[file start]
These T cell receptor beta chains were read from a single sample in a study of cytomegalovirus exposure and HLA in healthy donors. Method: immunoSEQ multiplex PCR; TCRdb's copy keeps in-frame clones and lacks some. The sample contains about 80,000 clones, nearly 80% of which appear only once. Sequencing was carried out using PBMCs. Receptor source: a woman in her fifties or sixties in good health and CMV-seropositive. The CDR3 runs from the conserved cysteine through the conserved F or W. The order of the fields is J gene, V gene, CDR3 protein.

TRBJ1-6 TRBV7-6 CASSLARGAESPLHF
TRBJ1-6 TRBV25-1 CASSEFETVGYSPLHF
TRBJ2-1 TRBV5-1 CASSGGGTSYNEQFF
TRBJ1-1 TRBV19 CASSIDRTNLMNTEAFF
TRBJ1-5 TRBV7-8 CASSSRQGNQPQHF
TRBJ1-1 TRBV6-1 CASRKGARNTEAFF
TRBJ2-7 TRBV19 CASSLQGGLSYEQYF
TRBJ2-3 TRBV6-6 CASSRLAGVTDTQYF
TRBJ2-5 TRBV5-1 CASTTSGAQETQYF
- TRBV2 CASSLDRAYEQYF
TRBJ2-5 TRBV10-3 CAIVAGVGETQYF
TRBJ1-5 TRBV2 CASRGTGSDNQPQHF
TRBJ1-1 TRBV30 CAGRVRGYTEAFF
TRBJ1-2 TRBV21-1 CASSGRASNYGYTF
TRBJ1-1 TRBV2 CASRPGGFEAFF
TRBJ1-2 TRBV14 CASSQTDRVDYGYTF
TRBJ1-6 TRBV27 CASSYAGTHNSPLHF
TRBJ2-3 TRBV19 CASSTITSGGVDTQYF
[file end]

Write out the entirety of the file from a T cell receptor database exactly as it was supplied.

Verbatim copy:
These T cell receptor beta chains were read from a single sample in a study of cytomegalovirus exposure and HLA in healthy donors. Method: immunoSEQ multiplex PCR; TCRdb's copy keeps in-frame clones and lacks some. The sample contains about 80,000 clones, nearly 80% of which appear only once. Sequencing was carried out using PBMCs. Receptor source: a woman in her fifties or sixties in good health and CMV-seropositive. The CDR3 runs from the conserved cysteine through the conserved F or W. The order of the fields is J gene, V gene, CDR3 protein.

TRBJ1-6 TRBV7-6 CASSLARGAESPLHF
TRBJ1-6 TRBV25-1 CASSEFETVGYSPLHF
TRBJ2-1 TRBV5-1 CASSGGGTSYNEQFF
TRBJ1-1 TRBV19 CASSIDRTNLMNTEAFF
TRBJ1-5 TRBV7-8 CASSSRQGNQPQHF
TRBJ1-1 TRBV6-1 CASRKGARNTEAFF
TRBJ2-7 TRBV19 CASSLQGGLSYEQYF
TRBJ2-3 TRBV6-6 CASSRLAGVTDTQYF
TRBJ2-5 TRBV5-1 CASTTSGAQETQYF
- TRBV2 CASSLDRAYEQYF
TRBJ2-5 TRBV10-3 CAIVAGVGETQYF
TRBJ1-5 TRBV2 CASRGTGSDNQPQHF
TRBJ1-1 TRBV30 CAGRVRGYTEAFF
TRBJ1-2 TRBV21-1 CASSGRASNYGYTF
TRBJ1-1 TRBV2 CASRPGGFEAFF
TRBJ1-2 TRBV14 CASSQTDRVDYGYTF
TRBJ1-6 TRBV27 CASSYAGTHNSPLHF
TRBJ2-3 TRBV19 CASSTITSGGVDTQYF